MICHAEL WOLSEY: I like Michael O’Leary, but his stance on Covid travel is blatant hypocrisy
“Eamon Ryan is a nice man, but he is ineffective,” Michael O’Leary declared in a radio interview. And that was one of the Ryanair chief’s kinder comments about the transport minister.
Mr Ryan needed to “get the finger out”, he said, because he was “without doubt one of the worst ministers for transport ever”.
Mr O’Leary lambasted Mr Ryan and the Government for maintaining Covid restrictions on air travel. When the Newstalk interviewer put it to him that ministers were following the advice of medical experts at Nphet, he conceded this might be the case but he didn’t accept the excuse.
Nphet’s only concern was public health, he said, but the Government had to run the country and ministers shouldn’t feel the need to defer to the civil servants.
Mr O’Leary was then questioned about the forced diversion of a Ryanair flight to Belarus, which he described as “state-sponsored hijacking”.
He was asked if Ryanair would now refuse to fly in Belarus airspace. That was up to “the European authorities”, said Mr O’Leary. “We’ll take our guidance from them.”
His company followed up the boss’s interview with a statement saying the hijacking was “being dealt with by EU safety and security agencies and Nato. Ryanair is fully cooperating with them”.
Mr O’Leary is quite right to defer to the civil servants of Nato and EU agencies on this matter, because they know a lot more than he does about international security and easrtern European politics.
And Mr Ryan is quite right to defer to Nphet when the health of the nation is at stake, because they know a lot more about it than he does.
Mr O’Leary described Government policy on travel restrictions as “arrant nonsense”. His contradictory stance on when to take expert advice is arrant hypocrisy.
He is pleading that a special case be made for a specific interest group and, like everyone who does this, he sees the world through a filter that magnifies the problems of his own group.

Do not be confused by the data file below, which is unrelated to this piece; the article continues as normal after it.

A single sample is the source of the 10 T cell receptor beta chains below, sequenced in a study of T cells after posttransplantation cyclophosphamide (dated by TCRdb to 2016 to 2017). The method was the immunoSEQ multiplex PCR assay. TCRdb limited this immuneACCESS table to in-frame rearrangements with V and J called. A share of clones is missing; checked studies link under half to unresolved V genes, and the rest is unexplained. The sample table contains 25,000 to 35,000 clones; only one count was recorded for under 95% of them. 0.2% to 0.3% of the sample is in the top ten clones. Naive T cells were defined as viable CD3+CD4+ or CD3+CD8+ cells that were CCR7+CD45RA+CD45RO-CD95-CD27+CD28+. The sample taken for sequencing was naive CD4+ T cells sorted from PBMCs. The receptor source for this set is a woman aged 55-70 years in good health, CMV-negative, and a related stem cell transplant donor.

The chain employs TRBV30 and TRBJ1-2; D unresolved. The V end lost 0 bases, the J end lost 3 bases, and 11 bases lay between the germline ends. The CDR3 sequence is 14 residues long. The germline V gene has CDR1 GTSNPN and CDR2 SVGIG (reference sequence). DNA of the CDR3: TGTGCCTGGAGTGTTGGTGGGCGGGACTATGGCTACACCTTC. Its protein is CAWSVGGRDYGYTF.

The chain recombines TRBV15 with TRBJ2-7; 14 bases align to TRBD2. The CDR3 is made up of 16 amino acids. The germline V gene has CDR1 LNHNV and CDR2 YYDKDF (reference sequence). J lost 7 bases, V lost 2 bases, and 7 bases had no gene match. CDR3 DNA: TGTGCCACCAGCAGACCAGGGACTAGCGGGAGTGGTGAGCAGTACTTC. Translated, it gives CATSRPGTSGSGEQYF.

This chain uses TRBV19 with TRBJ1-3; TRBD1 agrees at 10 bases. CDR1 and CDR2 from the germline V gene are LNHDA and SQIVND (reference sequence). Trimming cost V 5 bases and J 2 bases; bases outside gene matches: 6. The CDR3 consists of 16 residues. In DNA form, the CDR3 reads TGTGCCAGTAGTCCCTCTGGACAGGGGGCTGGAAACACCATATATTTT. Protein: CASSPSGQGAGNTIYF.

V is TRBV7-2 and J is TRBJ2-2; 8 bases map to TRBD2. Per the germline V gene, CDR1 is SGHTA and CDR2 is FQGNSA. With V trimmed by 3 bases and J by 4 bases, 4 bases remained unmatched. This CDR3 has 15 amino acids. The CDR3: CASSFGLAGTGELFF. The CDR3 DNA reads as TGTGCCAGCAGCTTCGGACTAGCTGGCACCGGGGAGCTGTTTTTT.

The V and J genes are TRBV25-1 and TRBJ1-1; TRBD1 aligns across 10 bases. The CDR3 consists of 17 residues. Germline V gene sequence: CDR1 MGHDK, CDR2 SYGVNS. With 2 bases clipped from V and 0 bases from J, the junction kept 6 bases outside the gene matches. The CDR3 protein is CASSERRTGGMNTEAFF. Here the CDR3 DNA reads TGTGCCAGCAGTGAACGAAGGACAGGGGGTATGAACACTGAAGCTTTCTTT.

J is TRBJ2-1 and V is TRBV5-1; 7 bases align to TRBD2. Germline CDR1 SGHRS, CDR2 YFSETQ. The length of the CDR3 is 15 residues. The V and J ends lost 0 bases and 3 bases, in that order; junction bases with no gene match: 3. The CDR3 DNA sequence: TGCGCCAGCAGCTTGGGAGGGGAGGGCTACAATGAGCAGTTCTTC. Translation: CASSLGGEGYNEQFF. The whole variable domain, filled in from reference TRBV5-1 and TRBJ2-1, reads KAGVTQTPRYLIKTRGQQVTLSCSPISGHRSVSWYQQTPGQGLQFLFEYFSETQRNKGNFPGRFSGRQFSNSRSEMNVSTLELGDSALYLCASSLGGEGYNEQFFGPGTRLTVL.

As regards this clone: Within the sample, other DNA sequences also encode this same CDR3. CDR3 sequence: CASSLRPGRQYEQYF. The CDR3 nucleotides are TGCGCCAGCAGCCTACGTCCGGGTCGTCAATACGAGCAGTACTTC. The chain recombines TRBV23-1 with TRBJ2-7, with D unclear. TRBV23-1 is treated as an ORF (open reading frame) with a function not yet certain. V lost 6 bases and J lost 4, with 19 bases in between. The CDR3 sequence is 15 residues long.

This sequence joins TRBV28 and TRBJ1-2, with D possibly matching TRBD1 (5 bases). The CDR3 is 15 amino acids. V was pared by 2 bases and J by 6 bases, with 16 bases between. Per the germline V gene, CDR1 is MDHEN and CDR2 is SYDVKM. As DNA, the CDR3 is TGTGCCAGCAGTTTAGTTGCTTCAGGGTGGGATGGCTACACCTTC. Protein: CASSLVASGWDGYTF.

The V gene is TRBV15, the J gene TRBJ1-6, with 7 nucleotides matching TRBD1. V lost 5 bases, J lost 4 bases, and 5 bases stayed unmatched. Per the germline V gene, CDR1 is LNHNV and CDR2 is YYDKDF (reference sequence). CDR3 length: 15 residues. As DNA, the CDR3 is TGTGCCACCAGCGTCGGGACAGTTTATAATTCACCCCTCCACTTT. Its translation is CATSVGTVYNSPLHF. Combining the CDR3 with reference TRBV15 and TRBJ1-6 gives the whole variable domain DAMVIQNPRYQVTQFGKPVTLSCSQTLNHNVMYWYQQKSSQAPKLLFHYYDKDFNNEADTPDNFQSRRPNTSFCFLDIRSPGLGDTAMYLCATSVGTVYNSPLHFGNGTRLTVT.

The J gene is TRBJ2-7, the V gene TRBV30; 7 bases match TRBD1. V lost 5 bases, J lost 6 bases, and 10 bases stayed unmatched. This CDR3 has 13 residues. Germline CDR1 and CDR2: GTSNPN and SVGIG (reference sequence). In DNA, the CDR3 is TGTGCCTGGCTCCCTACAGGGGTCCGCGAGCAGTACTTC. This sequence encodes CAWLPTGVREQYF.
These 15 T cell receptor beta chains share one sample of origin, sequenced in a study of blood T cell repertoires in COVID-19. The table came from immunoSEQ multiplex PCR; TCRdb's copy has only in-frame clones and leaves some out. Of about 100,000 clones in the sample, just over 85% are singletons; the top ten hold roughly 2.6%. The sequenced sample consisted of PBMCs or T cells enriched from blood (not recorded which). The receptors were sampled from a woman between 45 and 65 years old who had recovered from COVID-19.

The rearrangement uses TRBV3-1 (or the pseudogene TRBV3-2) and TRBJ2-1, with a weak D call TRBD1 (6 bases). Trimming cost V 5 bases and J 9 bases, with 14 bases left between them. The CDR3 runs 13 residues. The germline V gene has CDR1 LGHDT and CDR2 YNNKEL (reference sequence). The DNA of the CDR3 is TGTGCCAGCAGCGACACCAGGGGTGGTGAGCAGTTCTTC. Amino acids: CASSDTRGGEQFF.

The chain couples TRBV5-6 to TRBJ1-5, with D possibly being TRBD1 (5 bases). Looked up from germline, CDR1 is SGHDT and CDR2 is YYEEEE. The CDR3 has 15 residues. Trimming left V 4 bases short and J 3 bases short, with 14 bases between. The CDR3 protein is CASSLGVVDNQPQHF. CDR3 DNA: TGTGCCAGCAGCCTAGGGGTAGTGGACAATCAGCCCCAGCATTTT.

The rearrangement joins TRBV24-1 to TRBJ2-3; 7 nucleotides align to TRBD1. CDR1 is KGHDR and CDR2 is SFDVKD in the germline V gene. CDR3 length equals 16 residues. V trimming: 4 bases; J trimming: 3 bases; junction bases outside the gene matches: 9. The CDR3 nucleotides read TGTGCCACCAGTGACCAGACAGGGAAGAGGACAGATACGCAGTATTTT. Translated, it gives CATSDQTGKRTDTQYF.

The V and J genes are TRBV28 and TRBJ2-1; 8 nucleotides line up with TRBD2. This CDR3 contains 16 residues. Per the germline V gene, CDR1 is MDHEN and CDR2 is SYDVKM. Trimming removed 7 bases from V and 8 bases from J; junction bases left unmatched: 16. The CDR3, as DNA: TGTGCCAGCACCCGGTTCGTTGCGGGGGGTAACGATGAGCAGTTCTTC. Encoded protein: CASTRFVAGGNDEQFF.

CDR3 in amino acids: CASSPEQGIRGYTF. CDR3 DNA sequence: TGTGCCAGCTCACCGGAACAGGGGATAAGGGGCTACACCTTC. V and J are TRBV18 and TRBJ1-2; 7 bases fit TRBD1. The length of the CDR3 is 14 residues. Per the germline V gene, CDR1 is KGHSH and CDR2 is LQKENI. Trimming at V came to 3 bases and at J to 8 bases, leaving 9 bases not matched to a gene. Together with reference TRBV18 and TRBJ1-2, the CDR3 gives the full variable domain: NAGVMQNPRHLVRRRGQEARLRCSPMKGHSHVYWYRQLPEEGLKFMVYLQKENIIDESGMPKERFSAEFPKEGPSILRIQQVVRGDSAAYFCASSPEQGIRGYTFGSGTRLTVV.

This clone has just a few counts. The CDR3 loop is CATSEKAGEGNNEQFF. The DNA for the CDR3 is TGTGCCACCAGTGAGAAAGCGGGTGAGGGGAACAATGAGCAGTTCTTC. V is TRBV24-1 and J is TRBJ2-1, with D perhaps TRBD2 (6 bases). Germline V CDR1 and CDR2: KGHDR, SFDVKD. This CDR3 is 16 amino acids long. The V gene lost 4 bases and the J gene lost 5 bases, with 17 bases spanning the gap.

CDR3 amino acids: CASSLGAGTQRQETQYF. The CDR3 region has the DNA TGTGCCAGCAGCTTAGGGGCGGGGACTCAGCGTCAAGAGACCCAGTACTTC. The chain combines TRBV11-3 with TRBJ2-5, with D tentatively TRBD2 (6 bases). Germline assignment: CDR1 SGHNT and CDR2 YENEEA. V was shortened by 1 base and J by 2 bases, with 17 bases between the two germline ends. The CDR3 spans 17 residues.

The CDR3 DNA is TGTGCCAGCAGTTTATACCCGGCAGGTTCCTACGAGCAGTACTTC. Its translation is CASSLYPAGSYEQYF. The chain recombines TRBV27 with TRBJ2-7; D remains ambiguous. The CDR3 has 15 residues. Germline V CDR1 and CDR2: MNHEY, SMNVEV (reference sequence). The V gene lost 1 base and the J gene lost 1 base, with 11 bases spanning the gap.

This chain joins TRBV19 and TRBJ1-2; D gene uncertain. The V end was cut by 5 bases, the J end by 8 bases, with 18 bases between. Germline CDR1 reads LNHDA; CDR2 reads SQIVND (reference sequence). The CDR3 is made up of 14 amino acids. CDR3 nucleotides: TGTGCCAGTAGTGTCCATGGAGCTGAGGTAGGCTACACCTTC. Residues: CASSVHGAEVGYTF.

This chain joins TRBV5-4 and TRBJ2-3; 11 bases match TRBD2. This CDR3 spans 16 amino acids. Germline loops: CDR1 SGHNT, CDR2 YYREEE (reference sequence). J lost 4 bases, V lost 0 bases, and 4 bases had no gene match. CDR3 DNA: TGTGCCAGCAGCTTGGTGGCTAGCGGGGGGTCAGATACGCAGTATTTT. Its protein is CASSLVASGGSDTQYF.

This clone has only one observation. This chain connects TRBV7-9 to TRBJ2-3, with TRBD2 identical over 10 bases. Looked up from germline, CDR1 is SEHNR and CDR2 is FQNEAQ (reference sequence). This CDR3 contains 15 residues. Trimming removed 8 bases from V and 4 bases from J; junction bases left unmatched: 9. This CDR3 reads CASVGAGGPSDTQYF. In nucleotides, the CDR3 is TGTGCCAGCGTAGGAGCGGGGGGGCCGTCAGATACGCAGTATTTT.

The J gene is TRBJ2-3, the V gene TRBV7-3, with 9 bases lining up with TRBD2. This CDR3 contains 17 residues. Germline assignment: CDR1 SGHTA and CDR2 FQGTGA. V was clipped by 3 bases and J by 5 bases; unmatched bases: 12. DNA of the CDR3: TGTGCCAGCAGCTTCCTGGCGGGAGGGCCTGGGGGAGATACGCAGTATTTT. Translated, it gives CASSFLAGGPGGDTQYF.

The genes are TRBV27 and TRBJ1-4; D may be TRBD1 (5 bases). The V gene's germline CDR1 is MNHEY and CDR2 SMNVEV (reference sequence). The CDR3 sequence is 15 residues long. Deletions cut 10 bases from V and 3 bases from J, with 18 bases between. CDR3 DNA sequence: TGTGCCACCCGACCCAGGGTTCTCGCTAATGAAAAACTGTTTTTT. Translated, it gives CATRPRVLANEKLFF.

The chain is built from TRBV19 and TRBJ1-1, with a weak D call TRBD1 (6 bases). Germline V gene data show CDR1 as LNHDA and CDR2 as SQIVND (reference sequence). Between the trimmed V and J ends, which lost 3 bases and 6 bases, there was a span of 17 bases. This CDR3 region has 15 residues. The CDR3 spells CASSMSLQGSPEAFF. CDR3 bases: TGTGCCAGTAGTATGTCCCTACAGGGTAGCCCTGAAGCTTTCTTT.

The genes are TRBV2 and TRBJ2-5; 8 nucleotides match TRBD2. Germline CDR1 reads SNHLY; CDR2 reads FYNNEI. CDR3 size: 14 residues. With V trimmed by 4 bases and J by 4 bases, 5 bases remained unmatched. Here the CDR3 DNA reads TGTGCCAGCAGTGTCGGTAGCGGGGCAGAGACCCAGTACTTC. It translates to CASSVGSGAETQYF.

In the course of that interview, Mr O’Leary declared that Ireland was the only EU country to which people from the rest of Europe could not freely travel.
In fact, most countries impose some restrictions. Rules change by the day, but at the time Mr O’Leary was speaking, the Belgian government’s website made it clear that “non-essential travel to Belgium is prohibited for people who have their primary residence abroad”.
And the Czech government insisted that “only Czech citizens and those with permanent or temporary residency may enter the Czech Republic”.
Canada was not only banning air travellers but had closed its land border with the United States until June 21 and the USA was insisting on seven-days quarantine for all visitors, including those from the UK, even if they had a negative Covid test.
Many countries have softer restrictions than Ireland and some have more consistent and more sensible restrictions. But the thrust of Mr O’Leary’s comments, that Ireland is some sort of strange outlier with the world’s toughest Covid regime, is just not true.
I have heard this same suggestion from other special interest groups – publicans, restaurateurs, church leaders – that Ireland has had the longest lockdown and is operating the strictest rules. Not true.
Mr O’Leary also suggested that Ireland’s vaccination programme was falling behind. “We were up at the top for a while but now we’re sixteenth or seventeenth,” he told Newstalk.
At the time Mr O’Leary was speaking, figures compiled by CNN put Ireland fourth in the EU for the percentage of the population fully vaccinated, behind Malta, Hungary and Germany. The rate for most EU countries is pretty similar so this is no great triumph, but neither is it a failure. And, here again, Ireland is not an outlier.
The success of the vaccine programme will open air travel soon and, in time, will grant the wishes of all the special interest groups. They have all suffered and I hope they make a successful recovery.
But given the sacrifices everyone has made, we should not rush at the final fences. We have waited 15 months for a return to normality. Another month won’t kill us, but opening too fast just might.
I like Michael O’Leary. I think he’s great at running an airline. But when it comes to guiding the country out of a pandemic I would, like Eamon Ryan, prefer to take my advice from Nphet.